Scam artists are pretending to be an old friend on social media – to get you to part with your hard-earned cash.
It’s important for Facebook users to remain alert when accepting friend requests and receiving money requests – after a victim was almost taken for thousands of dollars.
Michael Hansen says a Facebook friend request came from a high school buddy.
The supposed “friend” then messaged Hansen asking if he collected his stimulus money of $70,000, claiming he saw Hansen’s name on a list and said he too received money, according to CBS News, Sacramento.
Hansen texted the number the friend suggested and later learned he would receive a $70,000 government check if he sent $850 for the delivery charge.
This occurred around the same time his friend messaged him saying he too sent the money.
Hansen’s phone rang and the scammer claimed to be from Facebook. The scammer told Hansen he could assist remotely by gaining access to his computer.
Hansen soon realized that this could lead to his computer being hacked, or malware getting installed, so Hansen said no way.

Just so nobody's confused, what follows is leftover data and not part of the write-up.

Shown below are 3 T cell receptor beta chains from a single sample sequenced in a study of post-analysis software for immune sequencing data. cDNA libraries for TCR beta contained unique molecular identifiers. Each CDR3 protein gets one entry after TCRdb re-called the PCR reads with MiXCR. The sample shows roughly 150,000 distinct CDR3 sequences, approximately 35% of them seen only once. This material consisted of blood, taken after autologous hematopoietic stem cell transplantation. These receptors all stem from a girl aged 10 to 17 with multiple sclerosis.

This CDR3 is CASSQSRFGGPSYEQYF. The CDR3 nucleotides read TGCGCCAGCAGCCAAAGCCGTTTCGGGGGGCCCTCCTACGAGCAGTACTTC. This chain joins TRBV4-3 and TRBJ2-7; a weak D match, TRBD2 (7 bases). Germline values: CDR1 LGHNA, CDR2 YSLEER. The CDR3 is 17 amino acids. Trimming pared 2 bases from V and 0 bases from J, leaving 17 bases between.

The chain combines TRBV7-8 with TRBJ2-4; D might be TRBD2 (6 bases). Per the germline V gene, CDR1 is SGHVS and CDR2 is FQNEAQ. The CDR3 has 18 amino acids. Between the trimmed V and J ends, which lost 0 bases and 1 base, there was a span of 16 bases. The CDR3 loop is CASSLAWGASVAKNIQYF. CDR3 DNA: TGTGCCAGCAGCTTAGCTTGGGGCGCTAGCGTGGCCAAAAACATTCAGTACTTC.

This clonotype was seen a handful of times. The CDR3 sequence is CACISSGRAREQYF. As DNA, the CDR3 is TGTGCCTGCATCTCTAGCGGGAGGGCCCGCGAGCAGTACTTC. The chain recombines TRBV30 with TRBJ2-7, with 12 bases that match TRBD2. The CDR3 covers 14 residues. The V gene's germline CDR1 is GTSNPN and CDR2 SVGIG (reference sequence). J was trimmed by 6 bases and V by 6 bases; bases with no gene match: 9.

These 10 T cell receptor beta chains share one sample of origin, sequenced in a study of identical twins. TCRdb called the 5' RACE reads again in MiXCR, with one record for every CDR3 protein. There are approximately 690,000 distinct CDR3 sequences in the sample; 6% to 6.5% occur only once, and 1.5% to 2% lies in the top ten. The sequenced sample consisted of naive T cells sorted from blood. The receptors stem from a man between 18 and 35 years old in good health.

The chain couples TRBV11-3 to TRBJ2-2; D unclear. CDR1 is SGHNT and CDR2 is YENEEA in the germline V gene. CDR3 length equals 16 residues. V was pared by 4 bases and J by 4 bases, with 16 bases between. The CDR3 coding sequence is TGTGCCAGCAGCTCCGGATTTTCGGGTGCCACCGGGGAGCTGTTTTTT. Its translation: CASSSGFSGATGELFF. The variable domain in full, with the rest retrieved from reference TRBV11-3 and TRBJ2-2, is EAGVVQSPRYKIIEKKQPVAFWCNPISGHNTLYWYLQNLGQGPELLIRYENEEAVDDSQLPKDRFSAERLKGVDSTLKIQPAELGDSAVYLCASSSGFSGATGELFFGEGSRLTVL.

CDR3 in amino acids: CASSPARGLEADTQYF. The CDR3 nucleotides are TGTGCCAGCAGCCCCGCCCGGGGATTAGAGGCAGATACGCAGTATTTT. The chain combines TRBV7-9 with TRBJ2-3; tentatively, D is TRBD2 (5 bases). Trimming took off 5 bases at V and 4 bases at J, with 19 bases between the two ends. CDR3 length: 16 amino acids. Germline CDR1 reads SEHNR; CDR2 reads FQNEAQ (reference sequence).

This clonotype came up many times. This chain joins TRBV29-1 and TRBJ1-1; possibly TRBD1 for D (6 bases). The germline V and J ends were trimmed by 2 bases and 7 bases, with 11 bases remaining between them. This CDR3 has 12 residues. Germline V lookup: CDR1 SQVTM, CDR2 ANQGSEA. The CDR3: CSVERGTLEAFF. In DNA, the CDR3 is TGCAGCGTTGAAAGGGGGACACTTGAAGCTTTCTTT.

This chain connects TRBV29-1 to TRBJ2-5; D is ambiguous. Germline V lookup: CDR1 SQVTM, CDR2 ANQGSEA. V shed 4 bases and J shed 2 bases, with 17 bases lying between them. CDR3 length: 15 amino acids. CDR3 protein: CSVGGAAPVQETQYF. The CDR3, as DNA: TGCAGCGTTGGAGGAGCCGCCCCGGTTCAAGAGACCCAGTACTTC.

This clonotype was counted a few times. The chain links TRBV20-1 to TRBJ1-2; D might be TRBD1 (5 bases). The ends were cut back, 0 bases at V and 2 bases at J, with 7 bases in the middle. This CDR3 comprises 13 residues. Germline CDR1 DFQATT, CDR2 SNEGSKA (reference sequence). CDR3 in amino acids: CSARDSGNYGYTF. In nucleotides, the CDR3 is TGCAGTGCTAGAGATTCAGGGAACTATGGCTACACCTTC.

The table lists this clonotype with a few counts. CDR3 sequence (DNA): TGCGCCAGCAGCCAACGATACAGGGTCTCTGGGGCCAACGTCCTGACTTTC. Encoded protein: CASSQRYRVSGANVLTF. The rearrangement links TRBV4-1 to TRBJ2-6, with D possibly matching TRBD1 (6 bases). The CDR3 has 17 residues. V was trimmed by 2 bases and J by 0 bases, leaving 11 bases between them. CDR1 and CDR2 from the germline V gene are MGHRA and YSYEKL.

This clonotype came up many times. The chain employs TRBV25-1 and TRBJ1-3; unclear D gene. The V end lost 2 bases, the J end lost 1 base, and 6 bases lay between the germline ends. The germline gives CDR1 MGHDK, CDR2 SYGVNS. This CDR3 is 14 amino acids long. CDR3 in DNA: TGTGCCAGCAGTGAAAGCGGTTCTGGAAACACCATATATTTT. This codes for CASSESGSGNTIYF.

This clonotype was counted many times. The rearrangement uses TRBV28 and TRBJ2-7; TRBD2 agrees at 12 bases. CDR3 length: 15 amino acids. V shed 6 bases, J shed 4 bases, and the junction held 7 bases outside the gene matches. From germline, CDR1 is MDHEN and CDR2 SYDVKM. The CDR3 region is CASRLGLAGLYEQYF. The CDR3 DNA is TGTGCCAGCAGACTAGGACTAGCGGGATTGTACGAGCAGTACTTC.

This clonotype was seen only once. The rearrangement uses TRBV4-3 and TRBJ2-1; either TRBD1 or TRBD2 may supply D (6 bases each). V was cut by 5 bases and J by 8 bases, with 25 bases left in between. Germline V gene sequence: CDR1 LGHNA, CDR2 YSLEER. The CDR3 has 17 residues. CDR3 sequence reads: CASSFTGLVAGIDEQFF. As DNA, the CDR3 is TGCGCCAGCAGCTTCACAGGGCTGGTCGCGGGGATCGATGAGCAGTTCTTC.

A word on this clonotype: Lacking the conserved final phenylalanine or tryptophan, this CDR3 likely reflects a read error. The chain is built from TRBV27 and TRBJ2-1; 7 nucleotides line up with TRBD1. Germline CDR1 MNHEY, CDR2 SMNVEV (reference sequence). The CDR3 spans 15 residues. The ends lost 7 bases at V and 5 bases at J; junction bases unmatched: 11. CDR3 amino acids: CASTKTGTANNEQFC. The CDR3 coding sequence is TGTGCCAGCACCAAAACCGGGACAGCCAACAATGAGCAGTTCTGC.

The Better Business Bureau says scammers are cloning Facebook pages by stealing people’s photos and then targeting that person’s Facebook family and friends list. That’s forcing con artist to get more creative, hitting targets from several directions.
“You should never pay money to receive money,” said Danielle Sprand from the BBB.
Fortunately, Hansen did not fall for this scam, according to CBS News, Sacramento.
Experts suggest the best way to avoid being contacted by a scammer on Facebook is changing your security setting to where strangers cannot see your pictures, profile, or friends list.
This report is from CBS News, Sacramento.